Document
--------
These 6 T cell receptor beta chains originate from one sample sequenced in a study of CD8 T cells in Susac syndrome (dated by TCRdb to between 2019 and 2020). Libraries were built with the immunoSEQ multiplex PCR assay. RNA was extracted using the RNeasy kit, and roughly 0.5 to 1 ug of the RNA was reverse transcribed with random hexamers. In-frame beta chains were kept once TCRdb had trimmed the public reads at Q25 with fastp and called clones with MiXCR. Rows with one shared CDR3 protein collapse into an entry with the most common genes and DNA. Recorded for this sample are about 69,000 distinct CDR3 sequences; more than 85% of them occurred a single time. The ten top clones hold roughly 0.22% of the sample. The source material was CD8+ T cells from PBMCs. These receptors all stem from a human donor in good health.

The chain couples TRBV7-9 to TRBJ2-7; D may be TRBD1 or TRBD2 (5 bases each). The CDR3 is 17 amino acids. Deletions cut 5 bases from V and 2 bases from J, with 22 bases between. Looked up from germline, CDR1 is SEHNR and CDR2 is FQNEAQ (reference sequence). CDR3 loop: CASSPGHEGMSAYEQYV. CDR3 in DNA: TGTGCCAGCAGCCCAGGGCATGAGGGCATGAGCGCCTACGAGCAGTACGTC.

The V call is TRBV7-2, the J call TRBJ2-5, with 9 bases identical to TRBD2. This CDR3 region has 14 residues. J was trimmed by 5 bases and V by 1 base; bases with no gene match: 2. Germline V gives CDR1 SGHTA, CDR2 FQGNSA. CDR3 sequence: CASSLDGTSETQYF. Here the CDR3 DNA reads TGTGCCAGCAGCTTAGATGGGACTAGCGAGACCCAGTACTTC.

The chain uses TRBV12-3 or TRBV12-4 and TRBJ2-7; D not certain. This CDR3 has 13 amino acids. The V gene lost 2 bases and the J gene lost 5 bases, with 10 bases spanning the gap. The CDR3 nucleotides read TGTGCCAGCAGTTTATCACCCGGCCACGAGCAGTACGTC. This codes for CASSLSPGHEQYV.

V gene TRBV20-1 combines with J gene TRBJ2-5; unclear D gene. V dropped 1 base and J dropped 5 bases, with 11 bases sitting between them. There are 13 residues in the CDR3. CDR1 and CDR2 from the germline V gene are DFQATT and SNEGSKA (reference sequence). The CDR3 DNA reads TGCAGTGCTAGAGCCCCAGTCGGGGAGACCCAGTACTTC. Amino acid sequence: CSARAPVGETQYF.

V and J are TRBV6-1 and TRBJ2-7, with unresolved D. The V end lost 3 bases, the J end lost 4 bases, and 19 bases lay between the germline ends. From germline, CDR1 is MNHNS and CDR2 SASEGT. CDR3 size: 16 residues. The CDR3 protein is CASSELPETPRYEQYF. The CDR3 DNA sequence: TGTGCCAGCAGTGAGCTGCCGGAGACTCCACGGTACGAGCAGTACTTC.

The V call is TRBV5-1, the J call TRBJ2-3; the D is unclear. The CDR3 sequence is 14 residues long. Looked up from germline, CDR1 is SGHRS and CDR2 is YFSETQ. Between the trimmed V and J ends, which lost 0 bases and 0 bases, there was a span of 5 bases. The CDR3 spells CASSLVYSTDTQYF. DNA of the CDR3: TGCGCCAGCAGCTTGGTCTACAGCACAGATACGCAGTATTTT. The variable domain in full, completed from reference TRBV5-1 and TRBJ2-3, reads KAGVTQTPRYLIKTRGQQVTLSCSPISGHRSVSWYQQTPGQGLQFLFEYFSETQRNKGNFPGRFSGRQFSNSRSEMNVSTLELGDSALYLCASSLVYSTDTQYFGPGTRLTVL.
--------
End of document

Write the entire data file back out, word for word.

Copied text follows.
These 6 T cell receptor beta chains originate from one sample sequenced in a study of CD8 T cells in Susac syndrome (dated by TCRdb to between 2019 and 2020). Libraries were built with the immunoSEQ multiplex PCR assay. RNA was extracted using the RNeasy kit, and roughly 0.5 to 1 ug of the RNA was reverse transcribed with random hexamers. In-frame beta chains were kept once TCRdb had trimmed the public reads at Q25 with fastp and called clones with MiXCR. Rows with one shared CDR3 protein collapse into an entry with the most common genes and DNA. Recorded for this sample are about 69,000 distinct CDR3 sequences; more than 85% of them occurred a single time. The ten top clones hold roughly 0.22% of the sample. The source material was CD8+ T cells from PBMCs. These receptors all stem from a human donor in good health.

The chain couples TRBV7-9 to TRBJ2-7; D may be TRBD1 or TRBD2 (5 bases each). The CDR3 is 17 amino acids. Deletions cut 5 bases from V and 2 bases from J, with 22 bases between. Looked up from germline, CDR1 is SEHNR and CDR2 is FQNEAQ (reference sequence). CDR3 loop: CASSPGHEGMSAYEQYV. CDR3 in DNA: TGTGCCAGCAGCCCAGGGCATGAGGGCATGAGCGCCTACGAGCAGTACGTC.

The V call is TRBV7-2, the J call TRBJ2-5, with 9 bases identical to TRBD2. This CDR3 region has 14 residues. J was trimmed by 5 bases and V by 1 base; bases with no gene match: 2. Germline V gives CDR1 SGHTA, CDR2 FQGNSA. CDR3 sequence: CASSLDGTSETQYF. Here the CDR3 DNA reads TGTGCCAGCAGCTTAGATGGGACTAGCGAGACCCAGTACTTC.

The chain uses TRBV12-3 or TRBV12-4 and TRBJ2-7; D not certain. This CDR3 has 13 amino acids. The V gene lost 2 bases and the J gene lost 5 bases, with 10 bases spanning the gap. The CDR3 nucleotides read TGTGCCAGCAGTTTATCACCCGGCCACGAGCAGTACGTC. This codes for CASSLSPGHEQYV.

V gene TRBV20-1 combines with J gene TRBJ2-5; unclear D gene. V dropped 1 base and J dropped 5 bases, with 11 bases sitting between them. There are 13 residues in the CDR3. CDR1 and CDR2 from the germline V gene are DFQATT and SNEGSKA (reference sequence). The CDR3 DNA reads TGCAGTGCTAGAGCCCCAGTCGGGGAGACCCAGTACTTC. Amino acid sequence: CSARAPVGETQYF.

V and J are TRBV6-1 and TRBJ2-7, with unresolved D. The V end lost 3 bases, the J end lost 4 bases, and 19 bases lay between the germline ends. From germline, CDR1 is MNHNS and CDR2 SASEGT. CDR3 size: 16 residues. The CDR3 protein is CASSELPETPRYEQYF. The CDR3 DNA sequence: TGTGCCAGCAGTGAGCTGCCGGAGACTCCACGGTACGAGCAGTACTTC.

The V call is TRBV5-1, the J call TRBJ2-3; the D is unclear. The CDR3 sequence is 14 residues long. Looked up from germline, CDR1 is SGHRS and CDR2 is YFSETQ. Between the trimmed V and J ends, which lost 0 bases and 0 bases, there was a span of 5 bases. The CDR3 spells CASSLVYSTDTQYF. DNA of the CDR3: TGCGCCAGCAGCTTGGTCTACAGCACAGATACGCAGTATTTT. The variable domain in full, completed from reference TRBV5-1 and TRBJ2-3, reads KAGVTQTPRYLIKTRGQQVTLSCSPISGHRSVSWYQQTPGQGLQFLFEYFSETQRNKGNFPGRFSGRQFSNSRSEMNVSTLELGDSALYLCASSLVYSTDTQYFGPGTRLTVL.